SIOUX FALLS, S.D. (KELO) — The price of everything is on the rise, but for many farmers and ranchers across KELOLAND, the cost of farmland is rising so rapidly, its preventing some from growing or breaking into the market. 

In tonight’s Your Money Matters, we show you the new local option to help compete with rising land prices and competition.

“In the last few years, ag land prices have really escalated,” Scott VanderWal, the president of the South Dakota Farm Bureau said.

SDSU’s 2022 Farm Real Estate Survey revealed a statewide average of nearly $5,000 an acre for cropland, up 27 percent from 2021. But some highly-sought after regions saw even bigger increases.

“Now you hear very commonly sales in the $11,500 to $12,500 range,” VanderWal said.

“We saw some transactions here at the end of last year in southwest Minnesota where farmers paid as much as $15,000 or $16,000 an acre,” Daniel English, the General manager of FBN Finance said.

Estimates for 2023 Farmland Values from the Farmers Business Network show cropland will see a 48 percent increase in value across South Dakota. Industry experts say the increase is in part due to grain prices at record highs, giving farmers an incentive to grow their operations.

“There’s competition from other farmers that are well established that have made some money over the years that are able to buy the land either by paying cash for it or being able to borrow money at fairly decent interest rates,” VanderWal said.

Investors from outside the ag world are also joining the competition for land auctions, making it hard for new and smaller farmers to compete.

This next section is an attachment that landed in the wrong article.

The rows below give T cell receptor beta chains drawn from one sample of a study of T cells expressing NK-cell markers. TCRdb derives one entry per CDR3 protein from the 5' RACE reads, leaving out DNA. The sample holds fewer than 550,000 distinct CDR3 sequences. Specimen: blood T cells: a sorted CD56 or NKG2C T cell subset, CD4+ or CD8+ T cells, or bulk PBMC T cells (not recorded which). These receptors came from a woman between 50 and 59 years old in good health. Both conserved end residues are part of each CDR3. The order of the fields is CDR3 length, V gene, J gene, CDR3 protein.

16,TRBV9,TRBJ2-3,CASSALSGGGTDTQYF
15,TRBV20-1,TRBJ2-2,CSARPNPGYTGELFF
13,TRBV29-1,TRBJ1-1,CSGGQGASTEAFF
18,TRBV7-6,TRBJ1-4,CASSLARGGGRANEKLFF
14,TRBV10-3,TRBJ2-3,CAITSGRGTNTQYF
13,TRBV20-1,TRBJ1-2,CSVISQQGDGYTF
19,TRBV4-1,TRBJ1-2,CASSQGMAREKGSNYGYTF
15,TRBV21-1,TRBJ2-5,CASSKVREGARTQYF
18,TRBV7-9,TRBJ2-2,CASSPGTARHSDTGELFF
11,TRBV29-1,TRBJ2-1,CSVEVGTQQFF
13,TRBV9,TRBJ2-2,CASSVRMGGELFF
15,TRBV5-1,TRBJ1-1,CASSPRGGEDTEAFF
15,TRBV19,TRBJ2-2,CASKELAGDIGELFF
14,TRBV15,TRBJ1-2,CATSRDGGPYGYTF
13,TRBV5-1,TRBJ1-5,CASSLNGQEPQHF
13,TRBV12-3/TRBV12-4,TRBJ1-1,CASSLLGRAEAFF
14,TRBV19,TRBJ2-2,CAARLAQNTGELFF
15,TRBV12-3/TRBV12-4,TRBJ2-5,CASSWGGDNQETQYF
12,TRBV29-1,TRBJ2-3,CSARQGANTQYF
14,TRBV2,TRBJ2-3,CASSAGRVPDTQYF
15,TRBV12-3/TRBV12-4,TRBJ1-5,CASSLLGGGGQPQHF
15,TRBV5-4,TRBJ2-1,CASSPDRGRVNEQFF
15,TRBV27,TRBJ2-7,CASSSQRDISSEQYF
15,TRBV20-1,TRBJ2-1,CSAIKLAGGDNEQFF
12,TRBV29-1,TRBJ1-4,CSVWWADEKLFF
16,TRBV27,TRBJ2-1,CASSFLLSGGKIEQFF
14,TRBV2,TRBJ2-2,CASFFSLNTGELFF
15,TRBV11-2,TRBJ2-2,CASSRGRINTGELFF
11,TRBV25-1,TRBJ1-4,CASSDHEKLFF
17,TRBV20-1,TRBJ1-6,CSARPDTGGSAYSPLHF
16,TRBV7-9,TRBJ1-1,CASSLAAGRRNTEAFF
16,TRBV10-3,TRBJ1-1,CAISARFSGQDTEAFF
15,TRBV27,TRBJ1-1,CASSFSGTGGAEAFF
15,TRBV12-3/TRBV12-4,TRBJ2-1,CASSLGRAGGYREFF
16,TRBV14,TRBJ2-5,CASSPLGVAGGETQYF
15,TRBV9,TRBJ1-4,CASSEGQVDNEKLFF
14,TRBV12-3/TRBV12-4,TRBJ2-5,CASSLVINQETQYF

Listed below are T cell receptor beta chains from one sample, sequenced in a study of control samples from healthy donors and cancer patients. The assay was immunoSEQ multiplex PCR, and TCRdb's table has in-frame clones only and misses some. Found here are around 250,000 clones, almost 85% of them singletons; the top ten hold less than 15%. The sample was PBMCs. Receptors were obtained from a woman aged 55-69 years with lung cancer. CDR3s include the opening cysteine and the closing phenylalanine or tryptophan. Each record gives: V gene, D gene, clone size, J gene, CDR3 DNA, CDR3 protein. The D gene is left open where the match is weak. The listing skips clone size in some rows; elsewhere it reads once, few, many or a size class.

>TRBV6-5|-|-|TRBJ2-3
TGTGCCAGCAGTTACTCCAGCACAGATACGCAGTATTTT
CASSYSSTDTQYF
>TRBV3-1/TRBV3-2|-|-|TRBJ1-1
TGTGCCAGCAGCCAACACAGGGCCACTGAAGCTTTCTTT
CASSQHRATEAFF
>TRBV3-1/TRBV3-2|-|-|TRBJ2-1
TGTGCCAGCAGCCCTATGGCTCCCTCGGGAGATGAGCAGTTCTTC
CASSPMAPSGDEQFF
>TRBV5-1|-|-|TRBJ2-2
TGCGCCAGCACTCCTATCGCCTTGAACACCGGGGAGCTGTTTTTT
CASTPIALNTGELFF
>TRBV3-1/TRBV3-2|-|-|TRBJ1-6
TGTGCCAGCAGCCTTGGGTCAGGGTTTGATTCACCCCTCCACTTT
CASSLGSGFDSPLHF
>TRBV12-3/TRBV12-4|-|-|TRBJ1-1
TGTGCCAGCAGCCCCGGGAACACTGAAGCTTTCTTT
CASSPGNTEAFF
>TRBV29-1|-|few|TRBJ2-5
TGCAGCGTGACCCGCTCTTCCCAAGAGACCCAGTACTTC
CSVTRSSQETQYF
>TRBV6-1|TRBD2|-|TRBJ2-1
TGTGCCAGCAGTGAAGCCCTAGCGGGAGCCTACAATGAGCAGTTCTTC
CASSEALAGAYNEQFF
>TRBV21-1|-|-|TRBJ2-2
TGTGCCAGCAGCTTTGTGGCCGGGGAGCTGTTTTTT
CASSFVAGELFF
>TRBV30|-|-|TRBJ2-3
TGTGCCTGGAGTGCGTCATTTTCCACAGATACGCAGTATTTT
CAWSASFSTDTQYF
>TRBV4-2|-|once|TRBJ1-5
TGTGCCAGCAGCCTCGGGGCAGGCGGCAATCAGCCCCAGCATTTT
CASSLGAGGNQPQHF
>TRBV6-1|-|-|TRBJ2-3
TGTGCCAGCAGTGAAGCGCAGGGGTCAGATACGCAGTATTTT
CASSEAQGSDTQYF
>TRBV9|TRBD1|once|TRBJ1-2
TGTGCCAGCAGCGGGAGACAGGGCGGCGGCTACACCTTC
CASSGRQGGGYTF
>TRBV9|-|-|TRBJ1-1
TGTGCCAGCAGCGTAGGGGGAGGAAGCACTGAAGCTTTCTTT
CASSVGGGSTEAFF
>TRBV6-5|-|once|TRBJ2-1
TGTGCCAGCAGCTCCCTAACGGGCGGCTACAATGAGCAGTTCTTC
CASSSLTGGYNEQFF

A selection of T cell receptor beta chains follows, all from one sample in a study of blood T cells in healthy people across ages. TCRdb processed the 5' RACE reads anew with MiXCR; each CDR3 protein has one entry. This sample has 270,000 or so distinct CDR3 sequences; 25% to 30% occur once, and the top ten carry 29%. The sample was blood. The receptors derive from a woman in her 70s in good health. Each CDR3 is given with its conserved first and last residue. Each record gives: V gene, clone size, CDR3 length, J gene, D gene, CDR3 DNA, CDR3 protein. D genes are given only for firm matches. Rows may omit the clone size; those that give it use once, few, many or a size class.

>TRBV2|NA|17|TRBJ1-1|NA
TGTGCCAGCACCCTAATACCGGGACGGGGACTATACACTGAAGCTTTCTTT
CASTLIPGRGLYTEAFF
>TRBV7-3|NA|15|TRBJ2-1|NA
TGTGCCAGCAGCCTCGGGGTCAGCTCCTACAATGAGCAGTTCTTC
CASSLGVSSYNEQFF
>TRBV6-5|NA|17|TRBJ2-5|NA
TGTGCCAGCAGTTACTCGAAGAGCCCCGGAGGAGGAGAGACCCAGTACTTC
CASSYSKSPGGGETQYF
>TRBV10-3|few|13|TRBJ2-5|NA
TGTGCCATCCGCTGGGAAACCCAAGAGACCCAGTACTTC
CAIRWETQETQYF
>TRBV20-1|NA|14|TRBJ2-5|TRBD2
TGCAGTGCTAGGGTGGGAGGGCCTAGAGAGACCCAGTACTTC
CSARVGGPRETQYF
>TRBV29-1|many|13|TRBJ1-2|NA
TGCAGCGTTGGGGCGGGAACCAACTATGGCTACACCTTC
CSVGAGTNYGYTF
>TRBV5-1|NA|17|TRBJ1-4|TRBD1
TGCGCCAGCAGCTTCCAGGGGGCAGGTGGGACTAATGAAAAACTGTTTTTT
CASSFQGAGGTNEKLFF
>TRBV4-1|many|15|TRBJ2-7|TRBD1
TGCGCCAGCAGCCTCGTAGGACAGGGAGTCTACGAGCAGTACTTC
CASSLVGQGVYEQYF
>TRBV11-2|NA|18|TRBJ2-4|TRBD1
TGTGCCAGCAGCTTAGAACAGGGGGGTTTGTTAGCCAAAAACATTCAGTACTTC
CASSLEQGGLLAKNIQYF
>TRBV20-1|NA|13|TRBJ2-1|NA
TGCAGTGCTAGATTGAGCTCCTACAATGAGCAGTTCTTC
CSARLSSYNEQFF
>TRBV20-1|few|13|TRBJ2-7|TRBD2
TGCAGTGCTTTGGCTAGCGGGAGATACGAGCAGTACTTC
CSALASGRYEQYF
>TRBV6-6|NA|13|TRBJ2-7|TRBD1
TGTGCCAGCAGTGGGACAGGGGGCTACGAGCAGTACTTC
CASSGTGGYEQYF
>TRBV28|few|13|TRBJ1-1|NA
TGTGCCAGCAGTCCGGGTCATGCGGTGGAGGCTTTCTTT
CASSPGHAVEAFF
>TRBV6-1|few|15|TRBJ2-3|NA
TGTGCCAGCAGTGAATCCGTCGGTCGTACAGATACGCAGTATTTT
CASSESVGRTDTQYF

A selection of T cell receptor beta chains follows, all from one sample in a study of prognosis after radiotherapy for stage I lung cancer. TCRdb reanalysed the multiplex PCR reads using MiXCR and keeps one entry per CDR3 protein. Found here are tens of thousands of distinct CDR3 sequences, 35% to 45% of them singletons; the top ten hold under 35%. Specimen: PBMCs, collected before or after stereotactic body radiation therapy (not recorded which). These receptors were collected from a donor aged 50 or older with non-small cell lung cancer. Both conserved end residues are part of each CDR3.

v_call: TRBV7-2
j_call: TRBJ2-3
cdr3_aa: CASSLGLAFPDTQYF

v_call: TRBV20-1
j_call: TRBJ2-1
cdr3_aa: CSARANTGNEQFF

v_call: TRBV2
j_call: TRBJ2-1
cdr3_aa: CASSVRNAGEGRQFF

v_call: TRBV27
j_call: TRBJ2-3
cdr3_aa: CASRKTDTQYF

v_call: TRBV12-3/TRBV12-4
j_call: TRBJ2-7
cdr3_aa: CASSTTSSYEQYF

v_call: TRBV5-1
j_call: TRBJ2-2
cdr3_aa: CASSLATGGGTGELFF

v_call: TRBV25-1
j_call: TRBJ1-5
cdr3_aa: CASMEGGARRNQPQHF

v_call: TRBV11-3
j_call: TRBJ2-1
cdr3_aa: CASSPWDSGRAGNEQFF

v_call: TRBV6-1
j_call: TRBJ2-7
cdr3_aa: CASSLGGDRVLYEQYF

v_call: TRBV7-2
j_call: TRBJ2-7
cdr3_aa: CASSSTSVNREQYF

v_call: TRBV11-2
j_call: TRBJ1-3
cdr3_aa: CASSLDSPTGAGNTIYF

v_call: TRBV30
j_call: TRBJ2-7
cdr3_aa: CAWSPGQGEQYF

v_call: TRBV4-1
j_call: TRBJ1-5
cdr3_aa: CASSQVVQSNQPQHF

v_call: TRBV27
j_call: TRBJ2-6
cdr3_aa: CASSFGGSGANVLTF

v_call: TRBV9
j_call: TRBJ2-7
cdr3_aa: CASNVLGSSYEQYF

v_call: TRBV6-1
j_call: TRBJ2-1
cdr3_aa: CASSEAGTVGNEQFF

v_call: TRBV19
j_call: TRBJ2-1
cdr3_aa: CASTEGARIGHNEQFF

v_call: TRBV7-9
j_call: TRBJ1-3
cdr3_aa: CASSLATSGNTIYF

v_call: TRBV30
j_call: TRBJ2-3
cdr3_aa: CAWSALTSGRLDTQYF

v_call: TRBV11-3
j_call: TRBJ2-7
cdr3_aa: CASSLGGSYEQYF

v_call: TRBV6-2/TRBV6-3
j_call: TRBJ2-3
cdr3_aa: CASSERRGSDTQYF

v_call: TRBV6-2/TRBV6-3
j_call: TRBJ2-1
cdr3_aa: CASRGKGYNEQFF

“If you’re a smaller farmer, a farmer that’s looking to grow, a lot of times you may not have the cash on hand to immediately close on a purchase,” English said.

It’s why the Farmers Business Network just added a new bridge loan option, designed to help those farmers better compete for cropland.

“This allows you to go in and act like a cash buyer at an auction, compete against bigger players, compete against outside investors, and be able to win that auction and actually close and buy the parcel of land,” English said.

“That’s what its all about to have that land base. But certainly if you don’t have equity to start with it’s fairly difficult,” VanderWal said.

The increase land costs come at a time when many farming expenses are also rising.

“The cost of inputs are going up, rates are going up, so to be able to manage profitably, you really have to be able to compete both on the financing side, as well as the traditional grain marketing side,” English said.

FBN recently polled nearly 4,000 farmers across the country, only 33 percent of South Dakota farmers want to buy farmland; 52 percent said they’re not interested in buying right now because prices are too high.

“Where land prices are now there’s no way it ever prices out. You have to subsidize it with something else, that leads into struggles and challenges of beginning farmers because farming in general is so capital intensive, whether you’re talking about equipment which has really escalate the last couple of years,” VanderWal said.